How to ask for help with depression: Planning the conversation

Depression symptoms can be serious, and reaching out to a trusted adult like your parents can be crucial to your recovery. However, it can be difficult to talk to your parents about your struggles with depression. Whether it be because of fear of judgment or fear of opening up, it can be difficult to even get the words out. Thankfully, there are several strategies you can use to plan this important conversation between yourself and your parents.

While you can’t control how others react to different situations, you can control how you express and relate your feelings. A professional therapist can help you develop a plan in which you tell your parents about your struggles with depression and how they can support you throughout your treatment.

How you can ask for help with depression

It’s important for you to know that seeking help is a sign of strength, and that it’s the first step toward recovery. Parents in particular can play a critical role in helping their children navigate their struggles with depression and pave the way for a brighter future.

Here are a few tips to help you build the confidence you need to talk to your parents about your depression and ask for help managing your symptoms:

  • Research and educate yourself — You can research the symptoms of depression, its causes, and its treatments, in order to educate yourself about it and be prepared to provide some examples of the symptoms you have been experiencing.
  • Write it down — Write down what you want to say to your parents. It can help you organize your thoughts, and it will give you something to refer to during the conversation. Sometimes, writing your conversation in the form of a letter can help you express yourself freely and in a judgment-free way. Be sure to use “I” statements to express how you feel, rather than blaming others. For example, “I feel really sad and hopeless” instead of “You don’t understand me.”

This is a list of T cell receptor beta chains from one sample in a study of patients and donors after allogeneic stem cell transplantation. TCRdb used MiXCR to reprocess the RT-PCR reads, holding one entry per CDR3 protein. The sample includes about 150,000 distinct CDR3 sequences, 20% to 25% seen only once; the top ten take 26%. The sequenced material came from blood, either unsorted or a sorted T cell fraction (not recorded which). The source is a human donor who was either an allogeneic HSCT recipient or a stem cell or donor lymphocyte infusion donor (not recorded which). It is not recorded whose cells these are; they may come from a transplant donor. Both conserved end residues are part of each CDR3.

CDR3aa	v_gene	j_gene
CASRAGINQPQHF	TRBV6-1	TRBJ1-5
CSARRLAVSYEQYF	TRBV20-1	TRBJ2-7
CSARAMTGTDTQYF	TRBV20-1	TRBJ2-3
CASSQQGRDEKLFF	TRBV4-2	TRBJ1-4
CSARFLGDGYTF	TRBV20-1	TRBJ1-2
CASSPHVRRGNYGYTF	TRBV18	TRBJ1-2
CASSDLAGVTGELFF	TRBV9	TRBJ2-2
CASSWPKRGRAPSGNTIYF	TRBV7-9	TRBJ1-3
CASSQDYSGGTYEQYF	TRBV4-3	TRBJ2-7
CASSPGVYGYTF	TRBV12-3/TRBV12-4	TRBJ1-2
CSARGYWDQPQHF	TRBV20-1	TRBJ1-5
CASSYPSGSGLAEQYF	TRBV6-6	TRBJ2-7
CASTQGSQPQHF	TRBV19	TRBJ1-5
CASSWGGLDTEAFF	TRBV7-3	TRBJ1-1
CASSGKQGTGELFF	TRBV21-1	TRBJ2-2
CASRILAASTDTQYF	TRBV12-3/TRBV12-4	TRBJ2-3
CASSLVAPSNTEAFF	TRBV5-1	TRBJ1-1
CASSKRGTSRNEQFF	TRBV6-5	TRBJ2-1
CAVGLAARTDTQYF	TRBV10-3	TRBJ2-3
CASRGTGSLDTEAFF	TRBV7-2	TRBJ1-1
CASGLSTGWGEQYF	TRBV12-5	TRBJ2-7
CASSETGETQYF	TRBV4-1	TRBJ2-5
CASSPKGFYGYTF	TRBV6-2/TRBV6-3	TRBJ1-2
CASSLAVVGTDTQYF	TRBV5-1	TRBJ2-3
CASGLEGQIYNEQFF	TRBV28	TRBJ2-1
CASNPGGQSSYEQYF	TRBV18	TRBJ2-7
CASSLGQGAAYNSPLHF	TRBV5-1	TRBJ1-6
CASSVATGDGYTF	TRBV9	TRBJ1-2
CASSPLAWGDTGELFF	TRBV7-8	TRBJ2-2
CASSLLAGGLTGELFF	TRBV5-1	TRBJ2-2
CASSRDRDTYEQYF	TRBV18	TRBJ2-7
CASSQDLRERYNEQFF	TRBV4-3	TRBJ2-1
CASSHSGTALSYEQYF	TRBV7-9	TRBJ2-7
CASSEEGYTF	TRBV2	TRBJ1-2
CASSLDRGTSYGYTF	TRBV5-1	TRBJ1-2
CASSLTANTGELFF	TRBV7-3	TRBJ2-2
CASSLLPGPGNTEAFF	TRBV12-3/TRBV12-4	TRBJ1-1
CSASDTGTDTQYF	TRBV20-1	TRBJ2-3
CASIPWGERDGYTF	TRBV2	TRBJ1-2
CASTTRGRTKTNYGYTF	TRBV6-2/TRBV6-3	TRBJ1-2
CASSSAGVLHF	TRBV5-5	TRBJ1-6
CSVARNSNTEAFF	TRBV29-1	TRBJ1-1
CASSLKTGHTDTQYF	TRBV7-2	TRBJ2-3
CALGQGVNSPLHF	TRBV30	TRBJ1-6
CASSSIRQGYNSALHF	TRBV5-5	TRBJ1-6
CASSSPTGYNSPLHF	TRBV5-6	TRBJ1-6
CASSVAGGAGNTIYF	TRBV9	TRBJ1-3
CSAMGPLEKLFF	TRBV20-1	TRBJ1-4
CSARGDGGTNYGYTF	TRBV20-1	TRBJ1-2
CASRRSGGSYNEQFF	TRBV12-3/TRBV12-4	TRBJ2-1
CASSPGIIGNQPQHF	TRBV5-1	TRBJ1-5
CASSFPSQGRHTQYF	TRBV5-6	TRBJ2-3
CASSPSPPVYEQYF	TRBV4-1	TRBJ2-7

• Plan to maintain an even tone of voice — Speak in a calm and assertive tone, rather than yelling or crying. However, if you cry, that is completely natural and understandable. Just make sure that your voice conveys that you are being honest and direct about how you’re feeling.
  • Choose the right time — Choose a time when your parents are likely to be most receptive to your conversation and when they can give you their full attention.
  • Seek support — If you’re feeling overwhelmed, seek support from a therapist, counselor, teacher or other trusted adult before approaching your parents.
  • Remind yourself of the benefits of seeking help — As the time for your conversation with your parents approaches, it can be easy to feel overwhelmed to the point where you convince yourself not to ask for their help. However, it’s important that you remind yourself that seeking help is a sign of strength, and that asking your parents for help can help you get better faster.